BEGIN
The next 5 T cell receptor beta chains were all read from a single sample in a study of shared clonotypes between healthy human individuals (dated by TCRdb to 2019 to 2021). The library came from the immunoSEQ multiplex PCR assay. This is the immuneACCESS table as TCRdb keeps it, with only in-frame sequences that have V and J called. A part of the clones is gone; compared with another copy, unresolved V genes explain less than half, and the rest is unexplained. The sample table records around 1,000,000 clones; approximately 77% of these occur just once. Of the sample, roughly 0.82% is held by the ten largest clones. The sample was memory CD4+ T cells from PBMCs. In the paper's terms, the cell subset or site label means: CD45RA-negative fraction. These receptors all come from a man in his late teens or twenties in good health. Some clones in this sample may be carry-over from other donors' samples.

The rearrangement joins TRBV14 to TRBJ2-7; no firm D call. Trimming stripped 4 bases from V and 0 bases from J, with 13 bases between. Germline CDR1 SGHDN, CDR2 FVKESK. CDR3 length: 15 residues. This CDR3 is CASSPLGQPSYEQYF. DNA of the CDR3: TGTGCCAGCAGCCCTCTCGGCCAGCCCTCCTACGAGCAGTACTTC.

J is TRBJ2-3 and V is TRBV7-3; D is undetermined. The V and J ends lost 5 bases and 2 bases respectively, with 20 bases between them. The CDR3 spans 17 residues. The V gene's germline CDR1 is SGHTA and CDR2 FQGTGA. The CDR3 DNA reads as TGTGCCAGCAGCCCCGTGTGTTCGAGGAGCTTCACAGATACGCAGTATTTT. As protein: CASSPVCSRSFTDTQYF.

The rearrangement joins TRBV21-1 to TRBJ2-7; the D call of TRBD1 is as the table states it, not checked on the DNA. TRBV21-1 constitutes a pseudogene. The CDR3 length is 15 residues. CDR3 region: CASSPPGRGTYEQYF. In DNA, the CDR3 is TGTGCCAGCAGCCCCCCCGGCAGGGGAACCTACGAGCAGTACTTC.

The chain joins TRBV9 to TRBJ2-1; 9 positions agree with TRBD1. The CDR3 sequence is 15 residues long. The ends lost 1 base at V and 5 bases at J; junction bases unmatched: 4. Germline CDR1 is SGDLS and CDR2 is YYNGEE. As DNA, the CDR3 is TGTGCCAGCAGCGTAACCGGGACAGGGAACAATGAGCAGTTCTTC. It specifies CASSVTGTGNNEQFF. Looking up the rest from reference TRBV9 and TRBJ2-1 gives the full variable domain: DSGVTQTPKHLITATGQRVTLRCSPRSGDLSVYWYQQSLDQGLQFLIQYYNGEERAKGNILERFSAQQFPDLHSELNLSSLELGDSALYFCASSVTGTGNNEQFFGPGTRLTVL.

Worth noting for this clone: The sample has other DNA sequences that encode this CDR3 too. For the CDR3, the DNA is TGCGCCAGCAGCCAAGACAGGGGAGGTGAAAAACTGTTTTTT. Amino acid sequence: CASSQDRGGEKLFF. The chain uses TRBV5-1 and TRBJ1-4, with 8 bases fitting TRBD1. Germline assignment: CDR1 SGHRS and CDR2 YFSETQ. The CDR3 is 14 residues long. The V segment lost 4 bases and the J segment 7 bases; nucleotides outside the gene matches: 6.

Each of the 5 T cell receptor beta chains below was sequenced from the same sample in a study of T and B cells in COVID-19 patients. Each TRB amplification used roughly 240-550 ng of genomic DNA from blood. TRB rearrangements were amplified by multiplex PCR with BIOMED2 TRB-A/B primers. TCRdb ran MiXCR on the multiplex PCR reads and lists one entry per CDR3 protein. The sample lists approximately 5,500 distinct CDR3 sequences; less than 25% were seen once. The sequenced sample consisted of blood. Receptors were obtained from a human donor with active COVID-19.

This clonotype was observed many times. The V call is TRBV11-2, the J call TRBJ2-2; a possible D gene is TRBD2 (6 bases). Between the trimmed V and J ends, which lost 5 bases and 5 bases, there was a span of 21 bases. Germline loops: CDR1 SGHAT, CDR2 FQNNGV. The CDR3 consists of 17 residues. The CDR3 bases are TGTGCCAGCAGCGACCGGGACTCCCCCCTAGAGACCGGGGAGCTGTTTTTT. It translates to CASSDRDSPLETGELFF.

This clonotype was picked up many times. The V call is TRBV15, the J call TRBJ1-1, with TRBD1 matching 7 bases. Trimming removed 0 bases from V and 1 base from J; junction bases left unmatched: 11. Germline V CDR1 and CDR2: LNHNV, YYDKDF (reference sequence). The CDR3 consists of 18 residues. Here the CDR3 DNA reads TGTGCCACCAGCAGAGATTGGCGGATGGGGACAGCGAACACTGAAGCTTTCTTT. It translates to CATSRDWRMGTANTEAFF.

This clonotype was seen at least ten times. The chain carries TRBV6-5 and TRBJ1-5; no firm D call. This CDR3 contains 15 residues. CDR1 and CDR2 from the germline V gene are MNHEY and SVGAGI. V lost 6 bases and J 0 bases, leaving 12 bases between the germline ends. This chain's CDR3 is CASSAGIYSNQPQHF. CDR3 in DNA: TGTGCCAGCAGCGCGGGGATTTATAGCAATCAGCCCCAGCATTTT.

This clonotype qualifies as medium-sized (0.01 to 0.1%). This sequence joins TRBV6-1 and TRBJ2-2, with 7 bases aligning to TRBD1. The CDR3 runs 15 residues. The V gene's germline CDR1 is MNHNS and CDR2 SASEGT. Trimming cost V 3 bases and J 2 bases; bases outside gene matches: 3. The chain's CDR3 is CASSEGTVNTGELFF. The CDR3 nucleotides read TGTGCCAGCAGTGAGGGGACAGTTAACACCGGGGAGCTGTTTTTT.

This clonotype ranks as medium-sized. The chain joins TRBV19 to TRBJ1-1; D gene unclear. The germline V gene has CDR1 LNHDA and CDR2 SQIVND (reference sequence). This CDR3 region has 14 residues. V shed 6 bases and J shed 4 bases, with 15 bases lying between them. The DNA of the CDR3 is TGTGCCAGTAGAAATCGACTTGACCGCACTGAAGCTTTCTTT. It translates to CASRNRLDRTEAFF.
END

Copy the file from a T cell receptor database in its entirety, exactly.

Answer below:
The next 5 T cell receptor beta chains were all read from a single sample in a study of shared clonotypes between healthy human individuals (dated by TCRdb to 2019 to 2021). The library came from the immunoSEQ multiplex PCR assay. This is the immuneACCESS table as TCRdb keeps it, with only in-frame sequences that have V and J called. A part of the clones is gone; compared with another copy, unresolved V genes explain less than half, and the rest is unexplained. The sample table records around 1,000,000 clones; approximately 77% of these occur just once. Of the sample, roughly 0.82% is held by the ten largest clones. The sample was memory CD4+ T cells from PBMCs. In the paper's terms, the cell subset or site label means: CD45RA-negative fraction. These receptors all come from a man in his late teens or twenties in good health. Some clones in this sample may be carry-over from other donors' samples.

The rearrangement joins TRBV14 to TRBJ2-7; no firm D call. Trimming stripped 4 bases from V and 0 bases from J, with 13 bases between. Germline CDR1 SGHDN, CDR2 FVKESK. CDR3 length: 15 residues. This CDR3 is CASSPLGQPSYEQYF. DNA of the CDR3: TGTGCCAGCAGCCCTCTCGGCCAGCCCTCCTACGAGCAGTACTTC.

J is TRBJ2-3 and V is TRBV7-3; D is undetermined. The V and J ends lost 5 bases and 2 bases respectively, with 20 bases between them. The CDR3 spans 17 residues. The V gene's germline CDR1 is SGHTA and CDR2 FQGTGA. The CDR3 DNA reads as TGTGCCAGCAGCCCCGTGTGTTCGAGGAGCTTCACAGATACGCAGTATTTT. As protein: CASSPVCSRSFTDTQYF.

The rearrangement joins TRBV21-1 to TRBJ2-7; the D call of TRBD1 is as the table states it, not checked on the DNA. TRBV21-1 constitutes a pseudogene. The CDR3 length is 15 residues. CDR3 region: CASSPPGRGTYEQYF. In DNA, the CDR3 is TGTGCCAGCAGCCCCCCCGGCAGGGGAACCTACGAGCAGTACTTC.

The chain joins TRBV9 to TRBJ2-1; 9 positions agree with TRBD1. The CDR3 sequence is 15 residues long. The ends lost 1 base at V and 5 bases at J; junction bases unmatched: 4. Germline CDR1 is SGDLS and CDR2 is YYNGEE. As DNA, the CDR3 is TGTGCCAGCAGCGTAACCGGGACAGGGAACAATGAGCAGTTCTTC. It specifies CASSVTGTGNNEQFF. Looking up the rest from reference TRBV9 and TRBJ2-1 gives the full variable domain: DSGVTQTPKHLITATGQRVTLRCSPRSGDLSVYWYQQSLDQGLQFLIQYYNGEERAKGNILERFSAQQFPDLHSELNLSSLELGDSALYFCASSVTGTGNNEQFFGPGTRLTVL.

Worth noting for this clone: The sample has other DNA sequences that encode this CDR3 too. For the CDR3, the DNA is TGCGCCAGCAGCCAAGACAGGGGAGGTGAAAAACTGTTTTTT. Amino acid sequence: CASSQDRGGEKLFF. The chain uses TRBV5-1 and TRBJ1-4, with 8 bases fitting TRBD1. Germline assignment: CDR1 SGHRS and CDR2 YFSETQ. The CDR3 is 14 residues long. The V segment lost 4 bases and the J segment 7 bases; nucleotides outside the gene matches: 6.

Each of the 5 T cell receptor beta chains below was sequenced from the same sample in a study of T and B cells in COVID-19 patients. Each TRB amplification used roughly 240-550 ng of genomic DNA from blood. TRB rearrangements were amplified by multiplex PCR with BIOMED2 TRB-A/B primers. TCRdb ran MiXCR on the multiplex PCR reads and lists one entry per CDR3 protein. The sample lists approximately 5,500 distinct CDR3 sequences; less than 25% were seen once. The sequenced sample consisted of blood. Receptors were obtained from a human donor with active COVID-19.

This clonotype was observed many times. The V call is TRBV11-2, the J call TRBJ2-2; a possible D gene is TRBD2 (6 bases). Between the trimmed V and J ends, which lost 5 bases and 5 bases, there was a span of 21 bases. Germline loops: CDR1 SGHAT, CDR2 FQNNGV. The CDR3 consists of 17 residues. The CDR3 bases are TGTGCCAGCAGCGACCGGGACTCCCCCCTAGAGACCGGGGAGCTGTTTTTT. It translates to CASSDRDSPLETGELFF.

This clonotype was picked up many times. The V call is TRBV15, the J call TRBJ1-1, with TRBD1 matching 7 bases. Trimming removed 0 bases from V and 1 base from J; junction bases left unmatched: 11. Germline V CDR1 and CDR2: LNHNV, YYDKDF (reference sequence). The CDR3 consists of 18 residues. Here the CDR3 DNA reads TGTGCCACCAGCAGAGATTGGCGGATGGGGACAGCGAACACTGAAGCTTTCTTT. It translates to CATSRDWRMGTANTEAFF.

This clonotype was seen at least ten times. The chain carries TRBV6-5 and TRBJ1-5; no firm D call. This CDR3 contains 15 residues. CDR1 and CDR2 from the germline V gene are MNHEY and SVGAGI. V lost 6 bases and J 0 bases, leaving 12 bases between the germline ends. This chain's CDR3 is CASSAGIYSNQPQHF. CDR3 in DNA: TGTGCCAGCAGCGCGGGGATTTATAGCAATCAGCCCCAGCATTTT.

This clonotype qualifies as medium-sized (0.01 to 0.1%). This sequence joins TRBV6-1 and TRBJ2-2, with 7 bases aligning to TRBD1. The CDR3 runs 15 residues. The V gene's germline CDR1 is MNHNS and CDR2 SASEGT. Trimming cost V 3 bases and J 2 bases; bases outside gene matches: 3. The chain's CDR3 is CASSEGTVNTGELFF. The CDR3 nucleotides read TGTGCCAGCAGTGAGGGGACAGTTAACACCGGGGAGCTGTTTTTT.

This clonotype ranks as medium-sized. The chain joins TRBV19 to TRBJ1-1; D gene unclear. The germline V gene has CDR1 LNHDA and CDR2 SQIVND (reference sequence). This CDR3 region has 14 residues. V shed 6 bases and J shed 4 bases, with 15 bases lying between them. The DNA of the CDR3 is TGTGCCAGTAGAAATCGACTTGACCGCACTGAAGCTTTCTTT. It translates to CASRNRLDRTEAFF.